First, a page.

I’ve heard over and over from life long learners that going through the exercise of writing your own eulogy is a visualization technique that can help make changes in the way we currently live our lives. So when the time came to deliver a social speech in my Toastmaster curriculum, I jumped at the opportunity to write and deliver my eulogy. Below I share my eulogy, lightly edited so that it makes sense while it is read vs delivering it as a speech.
We are gathered here today to honor and remember the life of Rara, who lived his life optimally and purposefully up until the very end. Judging by the number of people in this room, it is clear that he had a lasting impact on the world. Many of you traveled from far places to be here today, even though he specially asked you not to come, because he didn’t want to be a burden.
I’ll tell you a funny story. Rara didn’t want to be buried because he didn’t want to take up unnecessary space in the ground. He didn’t even want to be cremated at first because he didn’t want to waste the natural resources required to perform those services. But he quickly agreed to cremation when he realized the only option left was to donate his body to science, “where ‘his’ body might be used to develop a weapon of mass destruction” – his words, not mine.
Although he considered himself a citizen of the world, having traveled to every country (that mattered – in his opinion) by the time he turned 50 years, Rara was a true Domini-Yorker at heart! He was born in Dominican Republic, where he spent a few early formative years. His family migrated to Harlem, NY, where he would spend the next 10 pivotal years of his life. Although he eventually left New York for Maryland, his heart and mind never truly left the big apple. He liked to borrow and alter a line from Jay-Z, “physically been many places, but I’m Harlem’s own”, he would say.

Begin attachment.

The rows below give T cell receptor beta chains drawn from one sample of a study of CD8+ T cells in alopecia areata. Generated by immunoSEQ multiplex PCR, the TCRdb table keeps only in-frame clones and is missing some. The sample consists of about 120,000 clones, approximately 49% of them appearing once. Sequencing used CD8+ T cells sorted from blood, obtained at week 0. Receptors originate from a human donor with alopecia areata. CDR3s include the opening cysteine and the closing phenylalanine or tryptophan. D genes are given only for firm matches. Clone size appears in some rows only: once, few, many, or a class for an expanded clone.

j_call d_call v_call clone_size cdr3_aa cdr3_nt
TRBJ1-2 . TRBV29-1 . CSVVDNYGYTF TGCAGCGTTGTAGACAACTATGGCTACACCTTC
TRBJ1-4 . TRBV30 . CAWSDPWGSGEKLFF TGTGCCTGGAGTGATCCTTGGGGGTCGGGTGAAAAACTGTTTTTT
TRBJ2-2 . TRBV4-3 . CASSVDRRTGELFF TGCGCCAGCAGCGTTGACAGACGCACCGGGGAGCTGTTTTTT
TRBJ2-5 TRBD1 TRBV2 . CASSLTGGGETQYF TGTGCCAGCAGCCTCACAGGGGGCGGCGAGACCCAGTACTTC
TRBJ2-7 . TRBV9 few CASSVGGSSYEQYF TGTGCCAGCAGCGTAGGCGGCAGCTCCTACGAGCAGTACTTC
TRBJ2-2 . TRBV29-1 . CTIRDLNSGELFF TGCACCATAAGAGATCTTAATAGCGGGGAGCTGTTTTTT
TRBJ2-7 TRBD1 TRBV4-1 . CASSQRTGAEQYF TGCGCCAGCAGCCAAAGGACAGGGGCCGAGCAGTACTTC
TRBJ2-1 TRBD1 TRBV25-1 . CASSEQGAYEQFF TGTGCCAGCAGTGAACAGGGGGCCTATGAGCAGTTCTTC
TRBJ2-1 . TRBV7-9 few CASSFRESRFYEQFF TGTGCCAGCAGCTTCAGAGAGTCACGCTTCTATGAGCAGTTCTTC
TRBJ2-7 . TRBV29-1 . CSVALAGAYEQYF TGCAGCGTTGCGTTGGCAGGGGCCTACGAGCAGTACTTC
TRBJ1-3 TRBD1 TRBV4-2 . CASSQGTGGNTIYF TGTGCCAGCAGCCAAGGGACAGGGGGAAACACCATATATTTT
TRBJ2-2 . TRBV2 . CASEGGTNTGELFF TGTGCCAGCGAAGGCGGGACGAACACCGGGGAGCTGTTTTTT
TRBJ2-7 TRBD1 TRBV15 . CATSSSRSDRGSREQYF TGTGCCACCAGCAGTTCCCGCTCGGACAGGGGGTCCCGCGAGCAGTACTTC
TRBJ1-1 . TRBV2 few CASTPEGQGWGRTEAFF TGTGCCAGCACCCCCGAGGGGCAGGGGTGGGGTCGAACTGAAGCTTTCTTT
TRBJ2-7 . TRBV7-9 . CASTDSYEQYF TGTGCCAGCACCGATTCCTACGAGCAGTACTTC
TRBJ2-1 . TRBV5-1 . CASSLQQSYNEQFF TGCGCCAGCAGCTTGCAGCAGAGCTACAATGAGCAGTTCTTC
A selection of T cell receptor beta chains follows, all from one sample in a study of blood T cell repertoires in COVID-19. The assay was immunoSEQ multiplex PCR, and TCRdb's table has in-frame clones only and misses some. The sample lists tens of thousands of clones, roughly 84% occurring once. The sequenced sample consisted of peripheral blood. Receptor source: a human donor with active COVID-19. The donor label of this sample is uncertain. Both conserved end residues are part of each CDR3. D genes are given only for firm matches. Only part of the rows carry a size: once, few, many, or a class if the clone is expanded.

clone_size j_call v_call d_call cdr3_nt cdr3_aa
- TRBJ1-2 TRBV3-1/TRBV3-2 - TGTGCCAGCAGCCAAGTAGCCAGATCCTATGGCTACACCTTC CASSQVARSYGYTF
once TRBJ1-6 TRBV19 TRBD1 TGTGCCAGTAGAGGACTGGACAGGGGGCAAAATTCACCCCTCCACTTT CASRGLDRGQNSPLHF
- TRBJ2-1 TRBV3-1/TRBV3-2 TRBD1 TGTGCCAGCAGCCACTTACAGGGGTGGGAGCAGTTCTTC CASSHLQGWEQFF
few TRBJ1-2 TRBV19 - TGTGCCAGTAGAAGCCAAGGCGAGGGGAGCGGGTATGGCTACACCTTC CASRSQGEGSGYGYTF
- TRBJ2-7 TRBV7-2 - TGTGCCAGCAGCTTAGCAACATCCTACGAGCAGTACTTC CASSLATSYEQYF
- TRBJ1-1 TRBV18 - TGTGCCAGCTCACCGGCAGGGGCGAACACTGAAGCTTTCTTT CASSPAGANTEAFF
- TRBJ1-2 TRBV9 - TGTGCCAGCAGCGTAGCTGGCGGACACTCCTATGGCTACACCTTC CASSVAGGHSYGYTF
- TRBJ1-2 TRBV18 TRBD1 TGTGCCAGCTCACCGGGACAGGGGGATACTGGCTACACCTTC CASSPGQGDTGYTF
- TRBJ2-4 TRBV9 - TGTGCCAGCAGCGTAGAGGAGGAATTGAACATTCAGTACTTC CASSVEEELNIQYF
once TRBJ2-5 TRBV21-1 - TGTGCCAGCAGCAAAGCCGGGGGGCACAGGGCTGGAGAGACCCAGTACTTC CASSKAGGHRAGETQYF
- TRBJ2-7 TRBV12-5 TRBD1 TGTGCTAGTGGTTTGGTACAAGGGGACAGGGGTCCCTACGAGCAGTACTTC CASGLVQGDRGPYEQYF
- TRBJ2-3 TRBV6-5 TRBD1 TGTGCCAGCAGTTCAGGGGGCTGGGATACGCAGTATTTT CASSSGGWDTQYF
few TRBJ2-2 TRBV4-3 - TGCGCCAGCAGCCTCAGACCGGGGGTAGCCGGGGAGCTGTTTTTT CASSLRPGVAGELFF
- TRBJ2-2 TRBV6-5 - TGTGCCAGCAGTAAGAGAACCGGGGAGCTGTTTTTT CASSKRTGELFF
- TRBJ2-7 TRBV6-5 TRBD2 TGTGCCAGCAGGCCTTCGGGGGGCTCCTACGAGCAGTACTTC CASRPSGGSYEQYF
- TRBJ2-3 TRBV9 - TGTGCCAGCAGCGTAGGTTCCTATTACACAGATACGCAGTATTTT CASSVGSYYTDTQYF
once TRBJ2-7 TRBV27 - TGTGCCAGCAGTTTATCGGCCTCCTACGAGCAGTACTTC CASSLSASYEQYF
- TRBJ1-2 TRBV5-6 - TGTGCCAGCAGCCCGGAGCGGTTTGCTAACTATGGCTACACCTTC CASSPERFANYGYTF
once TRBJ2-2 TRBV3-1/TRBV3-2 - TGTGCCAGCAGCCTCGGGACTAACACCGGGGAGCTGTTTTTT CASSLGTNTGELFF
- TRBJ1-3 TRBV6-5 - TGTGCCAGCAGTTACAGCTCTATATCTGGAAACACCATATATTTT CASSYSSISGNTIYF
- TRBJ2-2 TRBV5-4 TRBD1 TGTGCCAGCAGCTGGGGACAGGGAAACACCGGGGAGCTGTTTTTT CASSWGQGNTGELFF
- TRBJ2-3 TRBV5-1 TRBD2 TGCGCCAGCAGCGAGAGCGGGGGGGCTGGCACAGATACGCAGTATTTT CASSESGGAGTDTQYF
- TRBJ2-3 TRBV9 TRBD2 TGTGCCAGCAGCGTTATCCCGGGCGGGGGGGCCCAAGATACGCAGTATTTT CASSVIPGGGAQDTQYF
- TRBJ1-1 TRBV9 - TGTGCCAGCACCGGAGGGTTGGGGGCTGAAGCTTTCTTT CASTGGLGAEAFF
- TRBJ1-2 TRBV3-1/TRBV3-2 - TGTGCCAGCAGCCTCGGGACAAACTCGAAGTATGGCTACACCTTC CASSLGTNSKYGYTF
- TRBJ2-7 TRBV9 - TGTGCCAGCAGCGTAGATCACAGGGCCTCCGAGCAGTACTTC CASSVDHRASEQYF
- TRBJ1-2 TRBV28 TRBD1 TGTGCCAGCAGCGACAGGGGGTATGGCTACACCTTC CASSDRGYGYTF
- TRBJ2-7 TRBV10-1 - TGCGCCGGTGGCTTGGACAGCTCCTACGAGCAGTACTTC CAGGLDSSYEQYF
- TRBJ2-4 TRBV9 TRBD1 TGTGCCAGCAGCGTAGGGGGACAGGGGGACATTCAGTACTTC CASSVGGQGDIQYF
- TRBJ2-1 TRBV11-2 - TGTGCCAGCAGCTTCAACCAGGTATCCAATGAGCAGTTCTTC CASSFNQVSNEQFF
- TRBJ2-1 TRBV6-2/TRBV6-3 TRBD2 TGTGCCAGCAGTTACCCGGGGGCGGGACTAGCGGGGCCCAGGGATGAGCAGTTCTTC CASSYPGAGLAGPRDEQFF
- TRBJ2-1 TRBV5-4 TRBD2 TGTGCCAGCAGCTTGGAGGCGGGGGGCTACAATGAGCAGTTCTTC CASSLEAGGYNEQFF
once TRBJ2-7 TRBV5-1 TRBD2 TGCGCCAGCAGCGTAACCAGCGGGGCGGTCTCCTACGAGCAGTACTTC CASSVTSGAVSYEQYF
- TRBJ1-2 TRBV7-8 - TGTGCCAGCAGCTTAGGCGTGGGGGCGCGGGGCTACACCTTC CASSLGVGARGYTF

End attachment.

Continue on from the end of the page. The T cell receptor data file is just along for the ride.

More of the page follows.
In Maryland, Rara eventually met and married his wife Rere and spent the next 60 years building a life that anybody would consider a life worth living. They traveled often, Rara always in pursuit for his next thrill. They were generous with their time and money, using every opportunity available to teach, educate and donate to causes they deemed worthy. And most importantly, they took the time to raise two beautiful humans __________ and __________ and instilled in them the values that serve as a guiding light until this very day.
Please don’t buy or send any flowers, you all know Rara wouldn’t approve of that. Instead, use the money to help a cause that you deem worthy of your time, energy and resources. To loosely quote the great Jay-Z one more time, ‘the world doesn’t stop, so please live on’.
The part about building a life worth living really inspired to me dig a little deeper and see what that really means. The next speech to be delivered needs to be heavy on visualization. Im going to take that opportunity to expand further on what a life worth living really looks like for me and to see what it would take to get there.
Have you ever written your own eulogy? What were some of your takeaways?